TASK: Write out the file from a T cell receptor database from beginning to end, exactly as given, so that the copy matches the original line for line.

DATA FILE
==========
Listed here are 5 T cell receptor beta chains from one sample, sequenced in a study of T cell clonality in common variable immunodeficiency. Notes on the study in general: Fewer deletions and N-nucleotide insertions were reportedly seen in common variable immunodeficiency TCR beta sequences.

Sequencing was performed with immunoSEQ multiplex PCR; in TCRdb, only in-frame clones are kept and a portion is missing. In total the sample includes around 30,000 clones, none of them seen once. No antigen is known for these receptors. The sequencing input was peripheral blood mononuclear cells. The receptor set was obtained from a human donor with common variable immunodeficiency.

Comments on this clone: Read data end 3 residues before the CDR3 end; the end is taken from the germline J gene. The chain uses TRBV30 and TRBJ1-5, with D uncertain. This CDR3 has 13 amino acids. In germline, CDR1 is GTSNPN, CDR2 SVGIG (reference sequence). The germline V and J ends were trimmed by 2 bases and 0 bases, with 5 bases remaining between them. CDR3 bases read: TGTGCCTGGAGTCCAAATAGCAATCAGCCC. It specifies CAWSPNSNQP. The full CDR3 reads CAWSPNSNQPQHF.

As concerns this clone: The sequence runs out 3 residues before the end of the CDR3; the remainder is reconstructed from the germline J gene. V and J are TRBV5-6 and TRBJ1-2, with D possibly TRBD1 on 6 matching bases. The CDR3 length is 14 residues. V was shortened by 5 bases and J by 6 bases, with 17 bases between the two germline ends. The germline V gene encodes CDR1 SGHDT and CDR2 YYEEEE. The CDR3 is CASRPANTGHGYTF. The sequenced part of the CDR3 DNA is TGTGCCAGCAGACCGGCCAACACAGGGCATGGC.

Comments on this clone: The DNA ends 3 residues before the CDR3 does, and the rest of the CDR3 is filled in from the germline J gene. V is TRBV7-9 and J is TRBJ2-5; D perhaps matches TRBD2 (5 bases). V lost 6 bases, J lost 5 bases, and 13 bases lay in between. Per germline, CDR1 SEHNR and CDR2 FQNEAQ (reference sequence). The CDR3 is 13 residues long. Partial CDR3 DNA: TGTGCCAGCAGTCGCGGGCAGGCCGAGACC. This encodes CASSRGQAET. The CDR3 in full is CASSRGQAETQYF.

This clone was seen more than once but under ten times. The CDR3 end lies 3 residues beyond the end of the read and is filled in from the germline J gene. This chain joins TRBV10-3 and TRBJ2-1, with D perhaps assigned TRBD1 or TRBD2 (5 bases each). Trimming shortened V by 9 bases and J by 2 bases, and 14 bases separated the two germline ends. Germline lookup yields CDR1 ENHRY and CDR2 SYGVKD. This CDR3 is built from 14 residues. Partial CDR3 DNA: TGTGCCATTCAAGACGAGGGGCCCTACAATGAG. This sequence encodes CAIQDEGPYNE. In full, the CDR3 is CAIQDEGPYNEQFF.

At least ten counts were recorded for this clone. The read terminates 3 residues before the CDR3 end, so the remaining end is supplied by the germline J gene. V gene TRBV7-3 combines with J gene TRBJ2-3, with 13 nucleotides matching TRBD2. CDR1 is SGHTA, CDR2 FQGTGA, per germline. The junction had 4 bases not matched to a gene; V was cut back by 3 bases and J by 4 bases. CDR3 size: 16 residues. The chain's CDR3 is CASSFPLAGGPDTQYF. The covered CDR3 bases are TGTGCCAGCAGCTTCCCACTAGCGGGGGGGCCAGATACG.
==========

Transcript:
Listed here are 5 T cell receptor beta chains from one sample, sequenced in a study of T cell clonality in common variable immunodeficiency. Notes on the study in general: Fewer deletions and N-nucleotide insertions were reportedly seen in common variable immunodeficiency TCR beta sequences.

Sequencing was performed with immunoSEQ multiplex PCR; in TCRdb, only in-frame clones are kept and a portion is missing. In total the sample includes around 30,000 clones, none of them seen once. No antigen is known for these receptors. The sequencing input was peripheral blood mononuclear cells. The receptor set was obtained from a human donor with common variable immunodeficiency.

Comments on this clone: Read data end 3 residues before the CDR3 end; the end is taken from the germline J gene. The chain uses TRBV30 and TRBJ1-5, with D uncertain. This CDR3 has 13 amino acids. In germline, CDR1 is GTSNPN, CDR2 SVGIG (reference sequence). The germline V and J ends were trimmed by 2 bases and 0 bases, with 5 bases remaining between them. CDR3 bases read: TGTGCCTGGAGTCCAAATAGCAATCAGCCC. It specifies CAWSPNSNQP. The full CDR3 reads CAWSPNSNQPQHF.

As concerns this clone: The sequence runs out 3 residues before the end of the CDR3; the remainder is reconstructed from the germline J gene. V and J are TRBV5-6 and TRBJ1-2, with D possibly TRBD1 on 6 matching bases. The CDR3 length is 14 residues. V was shortened by 5 bases and J by 6 bases, with 17 bases between the two germline ends. The germline V gene encodes CDR1 SGHDT and CDR2 YYEEEE. The CDR3 is CASRPANTGHGYTF. The sequenced part of the CDR3 DNA is TGTGCCAGCAGACCGGCCAACACAGGGCATGGC.

Comments on this clone: The DNA ends 3 residues before the CDR3 does, and the rest of the CDR3 is filled in from the germline J gene. V is TRBV7-9 and J is TRBJ2-5; D perhaps matches TRBD2 (5 bases). V lost 6 bases, J lost 5 bases, and 13 bases lay in between. Per germline, CDR1 SEHNR and CDR2 FQNEAQ (reference sequence). The CDR3 is 13 residues long. Partial CDR3 DNA: TGTGCCAGCAGTCGCGGGCAGGCCGAGACC. This encodes CASSRGQAET. The CDR3 in full is CASSRGQAETQYF.

This clone was seen more than once but under ten times. The CDR3 end lies 3 residues beyond the end of the read and is filled in from the germline J gene. This chain joins TRBV10-3 and TRBJ2-1, with D perhaps assigned TRBD1 or TRBD2 (5 bases each). Trimming shortened V by 9 bases and J by 2 bases, and 14 bases separated the two germline ends. Germline lookup yields CDR1 ENHRY and CDR2 SYGVKD. This CDR3 is built from 14 residues. Partial CDR3 DNA: TGTGCCATTCAAGACGAGGGGCCCTACAATGAG. This sequence encodes CAIQDEGPYNE. In full, the CDR3 is CAIQDEGPYNEQFF.

At least ten counts were recorded for this clone. The read terminates 3 residues before the CDR3 end, so the remaining end is supplied by the germline J gene. V gene TRBV7-3 combines with J gene TRBJ2-3, with 13 nucleotides matching TRBD2. CDR1 is SGHTA, CDR2 FQGTGA, per germline. The junction had 4 bases not matched to a gene; V was cut back by 3 bases and J by 4 bases. CDR3 size: 16 residues. The chain's CDR3 is CASSFPLAGGPDTQYF. The covered CDR3 bases are TGTGCCAGCAGCTTCCCACTAGCGGGGGGGCCAGATACG.